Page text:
In addition to that, the capacity of the party and all of us in the leadership of the party should direct and influence the conduct of all elected representatives to be stronger than what it is today.
Apart from security challenges, don’t you think that the APC government has also failed in other areas, including economy and fixing the refinery?
What is happening in Nigeria is not in isolation. If we are going to be fair to the APC government, we have to look at the challenge. The main challenge before the APC government came in was that the only source of revenue has always been petroleum.
Secondly, there was a lot of corruption. Even when taxes were paid, they were not even reflected in the account of the government. The whole cry about diversification has all been there. PDP government in 2006 and 2007 voted about N200 billion to support agriculture and disbursed the money as loans to presumed farmers which were never recovered and nothing came out of that.
Immediately APC came in in November 2015, one of the things introduced was Anchor Borrowers, which in fairness was one of the success stories of this administration. Different initiatives in agriculture production have yielded results in such a way that you can now see that there is improvement in our economy. We may not be where we want to be, but some progress has been recorded.
In infrastructural developments, jobs have been created. But the reality is that there are new challenges that have emerged. One of the challenges we faced was the fact that the world shutdown for months yet we ran normal life. Salaries were paid even when work was not done. Everybody operated normally and that is what the world is facing today. What we are facing in Nigeria is not an isolated case from world reality.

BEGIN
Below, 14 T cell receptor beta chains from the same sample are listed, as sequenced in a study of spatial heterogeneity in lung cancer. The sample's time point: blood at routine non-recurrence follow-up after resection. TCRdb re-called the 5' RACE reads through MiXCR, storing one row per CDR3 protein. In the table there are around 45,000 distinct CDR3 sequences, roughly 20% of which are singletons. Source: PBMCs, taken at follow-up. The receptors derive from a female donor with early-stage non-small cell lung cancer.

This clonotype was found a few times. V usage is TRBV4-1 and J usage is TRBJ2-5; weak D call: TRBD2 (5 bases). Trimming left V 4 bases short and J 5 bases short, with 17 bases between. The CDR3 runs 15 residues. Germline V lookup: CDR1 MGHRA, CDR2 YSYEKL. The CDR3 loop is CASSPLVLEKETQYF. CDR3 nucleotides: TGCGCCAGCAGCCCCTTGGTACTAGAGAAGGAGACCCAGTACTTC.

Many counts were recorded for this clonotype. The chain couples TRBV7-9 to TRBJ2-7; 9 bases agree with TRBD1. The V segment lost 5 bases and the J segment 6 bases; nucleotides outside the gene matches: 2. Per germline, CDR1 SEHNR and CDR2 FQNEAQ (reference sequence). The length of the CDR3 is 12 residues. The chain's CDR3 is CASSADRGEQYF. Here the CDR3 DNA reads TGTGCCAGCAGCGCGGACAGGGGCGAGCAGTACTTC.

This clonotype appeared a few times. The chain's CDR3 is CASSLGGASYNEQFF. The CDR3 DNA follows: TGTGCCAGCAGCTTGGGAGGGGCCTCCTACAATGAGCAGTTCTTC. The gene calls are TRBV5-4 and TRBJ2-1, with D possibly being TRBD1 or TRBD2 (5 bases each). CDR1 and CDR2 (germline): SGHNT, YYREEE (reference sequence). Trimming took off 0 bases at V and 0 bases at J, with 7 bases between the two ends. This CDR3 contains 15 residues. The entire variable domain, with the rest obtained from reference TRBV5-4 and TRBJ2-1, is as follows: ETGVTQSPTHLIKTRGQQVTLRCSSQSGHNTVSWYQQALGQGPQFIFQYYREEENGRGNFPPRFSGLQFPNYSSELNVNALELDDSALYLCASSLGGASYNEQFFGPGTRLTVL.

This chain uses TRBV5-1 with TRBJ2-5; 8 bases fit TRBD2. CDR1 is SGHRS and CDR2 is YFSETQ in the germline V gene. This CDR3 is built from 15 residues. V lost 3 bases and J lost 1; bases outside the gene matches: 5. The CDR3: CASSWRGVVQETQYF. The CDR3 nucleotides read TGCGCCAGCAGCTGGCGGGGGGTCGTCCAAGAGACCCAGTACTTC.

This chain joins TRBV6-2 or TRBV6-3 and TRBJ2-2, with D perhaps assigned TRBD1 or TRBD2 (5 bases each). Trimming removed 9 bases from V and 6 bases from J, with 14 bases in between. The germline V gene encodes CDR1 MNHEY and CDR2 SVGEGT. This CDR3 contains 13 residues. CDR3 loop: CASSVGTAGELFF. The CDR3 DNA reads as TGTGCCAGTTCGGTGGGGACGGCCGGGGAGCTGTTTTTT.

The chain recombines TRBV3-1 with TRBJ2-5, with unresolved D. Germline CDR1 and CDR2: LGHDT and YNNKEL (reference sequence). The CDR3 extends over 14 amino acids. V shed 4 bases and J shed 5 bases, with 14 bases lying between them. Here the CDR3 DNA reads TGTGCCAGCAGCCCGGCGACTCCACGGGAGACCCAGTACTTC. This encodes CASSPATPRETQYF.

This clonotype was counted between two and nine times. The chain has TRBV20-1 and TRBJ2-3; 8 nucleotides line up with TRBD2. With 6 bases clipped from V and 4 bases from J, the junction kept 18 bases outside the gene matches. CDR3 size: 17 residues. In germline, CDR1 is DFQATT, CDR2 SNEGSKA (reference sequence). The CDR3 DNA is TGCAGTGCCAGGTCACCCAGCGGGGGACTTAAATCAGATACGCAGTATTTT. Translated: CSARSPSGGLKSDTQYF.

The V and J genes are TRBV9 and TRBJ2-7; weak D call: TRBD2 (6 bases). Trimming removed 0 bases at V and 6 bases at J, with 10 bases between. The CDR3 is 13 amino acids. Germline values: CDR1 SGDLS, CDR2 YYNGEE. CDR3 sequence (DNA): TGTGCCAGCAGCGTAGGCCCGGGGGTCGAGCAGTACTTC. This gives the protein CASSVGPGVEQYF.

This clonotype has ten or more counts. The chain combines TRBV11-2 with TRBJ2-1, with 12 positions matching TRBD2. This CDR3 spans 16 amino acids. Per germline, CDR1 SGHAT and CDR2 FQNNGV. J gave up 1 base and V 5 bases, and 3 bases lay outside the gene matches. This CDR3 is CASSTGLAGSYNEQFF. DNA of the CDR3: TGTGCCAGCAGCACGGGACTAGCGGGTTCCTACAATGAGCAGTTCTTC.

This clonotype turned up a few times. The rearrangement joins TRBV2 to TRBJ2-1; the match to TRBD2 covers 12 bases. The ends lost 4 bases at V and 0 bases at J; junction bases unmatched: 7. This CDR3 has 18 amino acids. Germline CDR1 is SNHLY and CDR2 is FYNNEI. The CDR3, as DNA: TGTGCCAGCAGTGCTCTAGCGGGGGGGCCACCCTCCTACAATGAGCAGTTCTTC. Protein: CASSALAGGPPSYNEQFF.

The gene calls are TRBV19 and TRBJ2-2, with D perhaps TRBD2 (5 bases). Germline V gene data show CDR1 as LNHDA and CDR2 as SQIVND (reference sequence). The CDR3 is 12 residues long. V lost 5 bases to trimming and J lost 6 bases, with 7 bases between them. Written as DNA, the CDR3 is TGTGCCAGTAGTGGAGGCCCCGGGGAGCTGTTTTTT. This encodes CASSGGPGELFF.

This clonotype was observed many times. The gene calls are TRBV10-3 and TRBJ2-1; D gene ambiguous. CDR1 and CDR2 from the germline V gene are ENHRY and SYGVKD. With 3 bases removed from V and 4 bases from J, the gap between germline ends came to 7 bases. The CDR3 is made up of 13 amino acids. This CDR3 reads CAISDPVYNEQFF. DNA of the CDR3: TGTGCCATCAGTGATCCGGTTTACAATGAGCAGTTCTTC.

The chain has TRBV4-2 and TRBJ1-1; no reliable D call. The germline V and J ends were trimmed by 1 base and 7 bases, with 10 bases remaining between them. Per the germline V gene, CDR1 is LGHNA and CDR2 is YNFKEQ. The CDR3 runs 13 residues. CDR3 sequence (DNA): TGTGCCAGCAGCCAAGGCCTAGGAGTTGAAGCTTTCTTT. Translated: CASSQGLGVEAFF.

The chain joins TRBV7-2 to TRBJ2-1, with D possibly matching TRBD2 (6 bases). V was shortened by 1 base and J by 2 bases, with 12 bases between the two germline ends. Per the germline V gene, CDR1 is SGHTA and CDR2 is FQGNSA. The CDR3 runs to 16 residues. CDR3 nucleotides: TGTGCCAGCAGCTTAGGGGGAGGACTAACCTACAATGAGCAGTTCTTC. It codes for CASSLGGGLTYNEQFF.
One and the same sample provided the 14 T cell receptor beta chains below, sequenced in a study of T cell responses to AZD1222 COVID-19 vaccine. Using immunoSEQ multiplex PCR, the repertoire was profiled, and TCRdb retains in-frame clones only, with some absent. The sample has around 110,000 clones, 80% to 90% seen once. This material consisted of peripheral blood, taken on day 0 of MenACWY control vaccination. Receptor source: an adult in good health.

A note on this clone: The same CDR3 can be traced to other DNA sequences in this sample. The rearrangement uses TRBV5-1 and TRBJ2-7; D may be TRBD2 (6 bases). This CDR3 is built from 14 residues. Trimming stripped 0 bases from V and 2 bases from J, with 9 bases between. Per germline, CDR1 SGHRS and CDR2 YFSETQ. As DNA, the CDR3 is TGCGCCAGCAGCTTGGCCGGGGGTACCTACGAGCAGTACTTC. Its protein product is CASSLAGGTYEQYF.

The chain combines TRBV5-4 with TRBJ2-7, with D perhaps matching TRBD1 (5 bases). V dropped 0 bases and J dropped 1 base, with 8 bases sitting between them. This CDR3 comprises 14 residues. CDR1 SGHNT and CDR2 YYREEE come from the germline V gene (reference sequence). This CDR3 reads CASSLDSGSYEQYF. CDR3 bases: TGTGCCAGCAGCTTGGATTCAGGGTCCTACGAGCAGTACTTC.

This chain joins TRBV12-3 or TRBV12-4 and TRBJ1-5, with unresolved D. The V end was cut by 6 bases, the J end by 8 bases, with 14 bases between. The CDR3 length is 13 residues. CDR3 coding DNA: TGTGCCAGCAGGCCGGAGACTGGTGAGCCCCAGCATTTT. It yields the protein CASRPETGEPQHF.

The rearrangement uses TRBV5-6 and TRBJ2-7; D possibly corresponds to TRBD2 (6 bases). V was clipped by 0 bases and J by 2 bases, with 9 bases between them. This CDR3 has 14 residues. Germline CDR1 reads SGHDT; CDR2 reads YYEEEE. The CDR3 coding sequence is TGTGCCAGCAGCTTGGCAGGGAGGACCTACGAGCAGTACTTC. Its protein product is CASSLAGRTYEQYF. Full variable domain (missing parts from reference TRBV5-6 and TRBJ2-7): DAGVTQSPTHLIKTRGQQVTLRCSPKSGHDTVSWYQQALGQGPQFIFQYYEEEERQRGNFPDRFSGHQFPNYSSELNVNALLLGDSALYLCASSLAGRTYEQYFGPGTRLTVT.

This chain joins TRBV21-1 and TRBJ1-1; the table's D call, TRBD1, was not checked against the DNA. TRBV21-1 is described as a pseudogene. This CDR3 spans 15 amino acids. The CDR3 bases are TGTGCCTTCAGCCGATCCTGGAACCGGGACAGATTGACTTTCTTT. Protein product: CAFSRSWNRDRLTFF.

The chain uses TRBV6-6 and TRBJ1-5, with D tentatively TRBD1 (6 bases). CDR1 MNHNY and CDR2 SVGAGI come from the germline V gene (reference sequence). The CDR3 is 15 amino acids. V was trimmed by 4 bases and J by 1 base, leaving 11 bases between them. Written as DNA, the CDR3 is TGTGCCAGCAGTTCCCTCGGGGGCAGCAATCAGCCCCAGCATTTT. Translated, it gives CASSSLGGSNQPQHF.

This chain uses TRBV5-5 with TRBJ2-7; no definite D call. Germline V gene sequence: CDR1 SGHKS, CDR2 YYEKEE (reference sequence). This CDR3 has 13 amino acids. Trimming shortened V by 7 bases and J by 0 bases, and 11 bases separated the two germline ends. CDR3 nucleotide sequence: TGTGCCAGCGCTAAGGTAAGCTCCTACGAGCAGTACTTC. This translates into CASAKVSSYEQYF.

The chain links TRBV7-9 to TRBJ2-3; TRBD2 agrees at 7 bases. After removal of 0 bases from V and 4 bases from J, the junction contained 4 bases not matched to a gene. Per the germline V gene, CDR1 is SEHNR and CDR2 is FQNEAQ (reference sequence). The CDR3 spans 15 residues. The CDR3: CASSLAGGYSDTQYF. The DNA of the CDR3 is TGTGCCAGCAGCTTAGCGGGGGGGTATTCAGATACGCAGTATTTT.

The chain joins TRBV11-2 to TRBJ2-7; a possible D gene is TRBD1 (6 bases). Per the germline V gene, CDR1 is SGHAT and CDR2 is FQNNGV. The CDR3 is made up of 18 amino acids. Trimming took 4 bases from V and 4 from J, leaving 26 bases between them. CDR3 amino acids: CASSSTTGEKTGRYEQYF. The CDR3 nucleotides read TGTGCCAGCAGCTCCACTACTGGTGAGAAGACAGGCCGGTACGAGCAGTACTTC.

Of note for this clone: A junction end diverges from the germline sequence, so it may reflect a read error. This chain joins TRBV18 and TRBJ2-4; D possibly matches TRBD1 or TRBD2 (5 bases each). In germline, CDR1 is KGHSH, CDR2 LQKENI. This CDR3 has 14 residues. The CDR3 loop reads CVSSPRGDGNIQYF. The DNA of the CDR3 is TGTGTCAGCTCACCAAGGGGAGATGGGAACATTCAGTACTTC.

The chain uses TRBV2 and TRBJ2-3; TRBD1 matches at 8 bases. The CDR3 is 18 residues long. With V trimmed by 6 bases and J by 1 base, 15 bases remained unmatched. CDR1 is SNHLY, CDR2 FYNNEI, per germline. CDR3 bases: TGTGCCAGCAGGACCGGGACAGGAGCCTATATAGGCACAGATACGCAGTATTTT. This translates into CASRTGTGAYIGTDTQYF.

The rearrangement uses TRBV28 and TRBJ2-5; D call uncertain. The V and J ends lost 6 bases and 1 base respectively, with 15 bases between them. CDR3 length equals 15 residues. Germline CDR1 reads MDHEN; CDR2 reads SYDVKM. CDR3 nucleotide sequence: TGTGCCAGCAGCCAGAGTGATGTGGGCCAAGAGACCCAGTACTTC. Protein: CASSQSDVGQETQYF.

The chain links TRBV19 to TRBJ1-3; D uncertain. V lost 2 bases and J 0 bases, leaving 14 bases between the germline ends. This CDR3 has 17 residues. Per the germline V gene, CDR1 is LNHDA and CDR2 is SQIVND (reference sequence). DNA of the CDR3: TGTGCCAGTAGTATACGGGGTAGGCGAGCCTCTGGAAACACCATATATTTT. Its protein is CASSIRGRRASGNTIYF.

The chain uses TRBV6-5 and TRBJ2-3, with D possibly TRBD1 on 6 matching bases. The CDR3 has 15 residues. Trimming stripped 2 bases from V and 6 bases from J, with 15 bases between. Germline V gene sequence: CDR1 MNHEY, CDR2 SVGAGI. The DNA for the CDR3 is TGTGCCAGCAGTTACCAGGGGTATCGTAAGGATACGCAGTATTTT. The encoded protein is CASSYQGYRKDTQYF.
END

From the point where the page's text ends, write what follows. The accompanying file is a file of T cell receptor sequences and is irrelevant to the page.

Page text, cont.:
As a party preparing to take up these challenges, we have to come up with a blueprint in terms of how to reposition the economy to bounce back. We have to realise that investment in public education is a necessity that should not be taken for granted.
Since 1985, the crisis we have had is that investment in public education has been frozen. It has been responsible for the gap we have today, where we have children without schools to attend or schools without teachers, and teaching materials.
Unfortunately, even our so-called public intellectuals led by ASUU are talking about money in very crude terms as if it is rainfall from heaven without giving a hood whether or not they are destroying the lives of the future generation. One of the crises that must be resolved politically is to restore sanity in a critical sector to drive the process of national development.
As a political party aspiring to lead the country, we must come up with a marshal plan which will involve hard negotiation with the stakeholders in those sectors about regulating their conduct and coming up with things that will conform with minimum standards to guarantee the development of the younger generation.
Don’t you think your party has made a mess of the anti-corruption crusade by pardoning those jailed for corruption despite Buhari’s campaign promises to fight corruption?